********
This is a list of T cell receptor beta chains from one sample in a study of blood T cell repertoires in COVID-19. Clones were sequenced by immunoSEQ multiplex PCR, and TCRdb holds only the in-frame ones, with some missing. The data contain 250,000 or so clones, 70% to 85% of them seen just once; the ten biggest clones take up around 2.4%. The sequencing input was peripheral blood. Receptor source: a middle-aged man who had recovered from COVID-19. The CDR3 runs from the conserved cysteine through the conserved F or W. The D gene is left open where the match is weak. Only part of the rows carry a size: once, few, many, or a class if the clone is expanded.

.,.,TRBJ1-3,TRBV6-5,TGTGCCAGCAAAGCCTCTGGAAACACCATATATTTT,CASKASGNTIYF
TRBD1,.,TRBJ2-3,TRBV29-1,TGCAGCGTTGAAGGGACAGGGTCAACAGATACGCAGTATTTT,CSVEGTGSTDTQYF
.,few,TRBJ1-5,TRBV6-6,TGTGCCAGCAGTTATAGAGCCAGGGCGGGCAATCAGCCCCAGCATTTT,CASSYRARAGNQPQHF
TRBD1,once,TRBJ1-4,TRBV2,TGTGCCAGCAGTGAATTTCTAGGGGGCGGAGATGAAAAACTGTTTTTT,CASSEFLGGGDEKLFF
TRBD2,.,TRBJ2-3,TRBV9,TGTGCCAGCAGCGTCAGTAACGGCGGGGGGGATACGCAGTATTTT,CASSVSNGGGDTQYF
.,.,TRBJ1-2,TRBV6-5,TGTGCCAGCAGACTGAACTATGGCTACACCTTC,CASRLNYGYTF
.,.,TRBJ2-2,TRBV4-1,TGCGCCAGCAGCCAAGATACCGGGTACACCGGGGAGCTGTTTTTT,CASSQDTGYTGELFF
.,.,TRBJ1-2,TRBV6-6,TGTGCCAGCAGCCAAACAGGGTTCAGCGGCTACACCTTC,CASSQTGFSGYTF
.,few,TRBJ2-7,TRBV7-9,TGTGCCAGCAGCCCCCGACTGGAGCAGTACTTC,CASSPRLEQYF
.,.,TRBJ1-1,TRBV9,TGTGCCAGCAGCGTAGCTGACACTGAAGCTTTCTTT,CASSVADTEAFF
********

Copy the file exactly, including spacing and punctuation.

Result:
This is a list of T cell receptor beta chains from one sample in a study of blood T cell repertoires in COVID-19. Clones were sequenced by immunoSEQ multiplex PCR, and TCRdb holds only the in-frame ones, with some missing. The data contain 250,000 or so clones, 70% to 85% of them seen just once; the ten biggest clones take up around 2.4%. The sequencing input was peripheral blood. Receptor source: a middle-aged man who had recovered from COVID-19. The CDR3 runs from the conserved cysteine through the conserved F or W. The D gene is left open where the match is weak. Only part of the rows carry a size: once, few, many, or a class if the clone is expanded.

.,.,TRBJ1-3,TRBV6-5,TGTGCCAGCAAAGCCTCTGGAAACACCATATATTTT,CASKASGNTIYF
TRBD1,.,TRBJ2-3,TRBV29-1,TGCAGCGTTGAAGGGACAGGGTCAACAGATACGCAGTATTTT,CSVEGTGSTDTQYF
.,few,TRBJ1-5,TRBV6-6,TGTGCCAGCAGTTATAGAGCCAGGGCGGGCAATCAGCCCCAGCATTTT,CASSYRARAGNQPQHF
TRBD1,once,TRBJ1-4,TRBV2,TGTGCCAGCAGTGAATTTCTAGGGGGCGGAGATGAAAAACTGTTTTTT,CASSEFLGGGDEKLFF
TRBD2,.,TRBJ2-3,TRBV9,TGTGCCAGCAGCGTCAGTAACGGCGGGGGGGATACGCAGTATTTT,CASSVSNGGGDTQYF
.,.,TRBJ1-2,TRBV6-5,TGTGCCAGCAGACTGAACTATGGCTACACCTTC,CASRLNYGYTF
.,.,TRBJ2-2,TRBV4-1,TGCGCCAGCAGCCAAGATACCGGGTACACCGGGGAGCTGTTTTTT,CASSQDTGYTGELFF
.,.,TRBJ1-2,TRBV6-6,TGTGCCAGCAGCCAAACAGGGTTCAGCGGCTACACCTTC,CASSQTGFSGYTF
.,few,TRBJ2-7,TRBV7-9,TGTGCCAGCAGCCCCCGACTGGAGCAGTACTTC,CASSPRLEQYF
.,.,TRBJ1-1,TRBV9,TGTGCCAGCAGCGTAGCTGACACTGAAGCTTTCTTT,CASSVADTEAFF